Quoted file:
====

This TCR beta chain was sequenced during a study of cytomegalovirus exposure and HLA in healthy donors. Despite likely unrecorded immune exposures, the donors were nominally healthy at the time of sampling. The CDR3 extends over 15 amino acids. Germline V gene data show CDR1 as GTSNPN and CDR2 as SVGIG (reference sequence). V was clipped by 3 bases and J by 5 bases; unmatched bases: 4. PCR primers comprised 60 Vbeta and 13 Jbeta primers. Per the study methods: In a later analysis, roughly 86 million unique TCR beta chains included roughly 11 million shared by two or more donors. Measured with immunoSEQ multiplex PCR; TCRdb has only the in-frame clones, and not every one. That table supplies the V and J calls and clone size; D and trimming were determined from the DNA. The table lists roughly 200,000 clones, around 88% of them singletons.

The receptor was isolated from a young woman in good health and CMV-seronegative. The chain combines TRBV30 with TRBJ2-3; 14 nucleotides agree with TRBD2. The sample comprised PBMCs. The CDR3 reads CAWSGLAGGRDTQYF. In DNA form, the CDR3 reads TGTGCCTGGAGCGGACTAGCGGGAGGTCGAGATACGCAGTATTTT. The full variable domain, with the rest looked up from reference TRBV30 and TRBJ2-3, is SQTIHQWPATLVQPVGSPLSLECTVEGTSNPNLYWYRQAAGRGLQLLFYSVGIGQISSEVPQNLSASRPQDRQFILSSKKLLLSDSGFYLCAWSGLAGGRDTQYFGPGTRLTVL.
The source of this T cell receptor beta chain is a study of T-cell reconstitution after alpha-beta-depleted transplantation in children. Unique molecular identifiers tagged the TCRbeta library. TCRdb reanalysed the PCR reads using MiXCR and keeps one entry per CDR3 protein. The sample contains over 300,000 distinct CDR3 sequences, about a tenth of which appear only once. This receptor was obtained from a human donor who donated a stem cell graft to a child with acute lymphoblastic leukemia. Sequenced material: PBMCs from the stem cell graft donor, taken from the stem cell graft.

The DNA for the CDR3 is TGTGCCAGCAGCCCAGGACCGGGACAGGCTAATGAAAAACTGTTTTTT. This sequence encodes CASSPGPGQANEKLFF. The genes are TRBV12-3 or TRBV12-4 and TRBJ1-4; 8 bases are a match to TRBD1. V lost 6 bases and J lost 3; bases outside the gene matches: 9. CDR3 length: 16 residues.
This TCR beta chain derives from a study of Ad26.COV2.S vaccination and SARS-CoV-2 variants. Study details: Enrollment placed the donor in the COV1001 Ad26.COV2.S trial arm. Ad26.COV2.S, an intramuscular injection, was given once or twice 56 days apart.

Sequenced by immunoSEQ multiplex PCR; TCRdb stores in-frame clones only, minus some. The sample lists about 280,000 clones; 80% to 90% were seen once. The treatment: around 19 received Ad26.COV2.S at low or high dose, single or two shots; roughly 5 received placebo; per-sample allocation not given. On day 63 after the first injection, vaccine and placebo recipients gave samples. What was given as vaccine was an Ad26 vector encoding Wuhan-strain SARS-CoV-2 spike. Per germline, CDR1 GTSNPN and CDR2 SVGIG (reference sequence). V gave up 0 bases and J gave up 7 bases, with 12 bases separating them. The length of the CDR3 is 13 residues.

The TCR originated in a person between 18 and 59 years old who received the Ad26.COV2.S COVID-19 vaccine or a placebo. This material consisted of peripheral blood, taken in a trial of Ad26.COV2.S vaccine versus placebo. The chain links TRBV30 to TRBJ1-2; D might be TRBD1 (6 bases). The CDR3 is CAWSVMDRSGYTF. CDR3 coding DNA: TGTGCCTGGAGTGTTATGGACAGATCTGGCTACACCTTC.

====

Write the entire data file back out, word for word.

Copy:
This TCR beta chain was sequenced during a study of cytomegalovirus exposure and HLA in healthy donors. Despite likely unrecorded immune exposures, the donors were nominally healthy at the time of sampling. The CDR3 extends over 15 amino acids. Germline V gene data show CDR1 as GTSNPN and CDR2 as SVGIG (reference sequence). V was clipped by 3 bases and J by 5 bases; unmatched bases: 4. PCR primers comprised 60 Vbeta and 13 Jbeta primers. Per the study methods: In a later analysis, roughly 86 million unique TCR beta chains included roughly 11 million shared by two or more donors. Measured with immunoSEQ multiplex PCR; TCRdb has only the in-frame clones, and not every one. That table supplies the V and J calls and clone size; D and trimming were determined from the DNA. The table lists roughly 200,000 clones, around 88% of them singletons.

The receptor was isolated from a young woman in good health and CMV-seronegative. The chain combines TRBV30 with TRBJ2-3; 14 nucleotides agree with TRBD2. The sample comprised PBMCs. The CDR3 reads CAWSGLAGGRDTQYF. In DNA form, the CDR3 reads TGTGCCTGGAGCGGACTAGCGGGAGGTCGAGATACGCAGTATTTT. The full variable domain, with the rest looked up from reference TRBV30 and TRBJ2-3, is SQTIHQWPATLVQPVGSPLSLECTVEGTSNPNLYWYRQAAGRGLQLLFYSVGIGQISSEVPQNLSASRPQDRQFILSSKKLLLSDSGFYLCAWSGLAGGRDTQYFGPGTRLTVL.
The source of this T cell receptor beta chain is a study of T-cell reconstitution after alpha-beta-depleted transplantation in children. Unique molecular identifiers tagged the TCRbeta library. TCRdb reanalysed the PCR reads using MiXCR and keeps one entry per CDR3 protein. The sample contains over 300,000 distinct CDR3 sequences, about a tenth of which appear only once. This receptor was obtained from a human donor who donated a stem cell graft to a child with acute lymphoblastic leukemia. Sequenced material: PBMCs from the stem cell graft donor, taken from the stem cell graft.

The DNA for the CDR3 is TGTGCCAGCAGCCCAGGACCGGGACAGGCTAATGAAAAACTGTTTTTT. This sequence encodes CASSPGPGQANEKLFF. The genes are TRBV12-3 or TRBV12-4 and TRBJ1-4; 8 bases are a match to TRBD1. V lost 6 bases and J lost 3; bases outside the gene matches: 9. CDR3 length: 16 residues.
This TCR beta chain derives from a study of Ad26.COV2.S vaccination and SARS-CoV-2 variants. Study details: Enrollment placed the donor in the COV1001 Ad26.COV2.S trial arm. Ad26.COV2.S, an intramuscular injection, was given once or twice 56 days apart.

Sequenced by immunoSEQ multiplex PCR; TCRdb stores in-frame clones only, minus some. The sample lists about 280,000 clones; 80% to 90% were seen once. The treatment: around 19 received Ad26.COV2.S at low or high dose, single or two shots; roughly 5 received placebo; per-sample allocation not given. On day 63 after the first injection, vaccine and placebo recipients gave samples. What was given as vaccine was an Ad26 vector encoding Wuhan-strain SARS-CoV-2 spike. Per germline, CDR1 GTSNPN and CDR2 SVGIG (reference sequence). V gave up 0 bases and J gave up 7 bases, with 12 bases separating them. The length of the CDR3 is 13 residues.

The TCR originated in a person between 18 and 59 years old who received the Ad26.COV2.S COVID-19 vaccine or a placebo. This material consisted of peripheral blood, taken in a trial of Ad26.COV2.S vaccine versus placebo. The chain links TRBV30 to TRBJ1-2; D might be TRBD1 (6 bases). The CDR3 is CAWSVMDRSGYTF. CDR3 coding DNA: TGTGCCTGGAGTGTTATGGACAGATCTGGCTACACCTTC.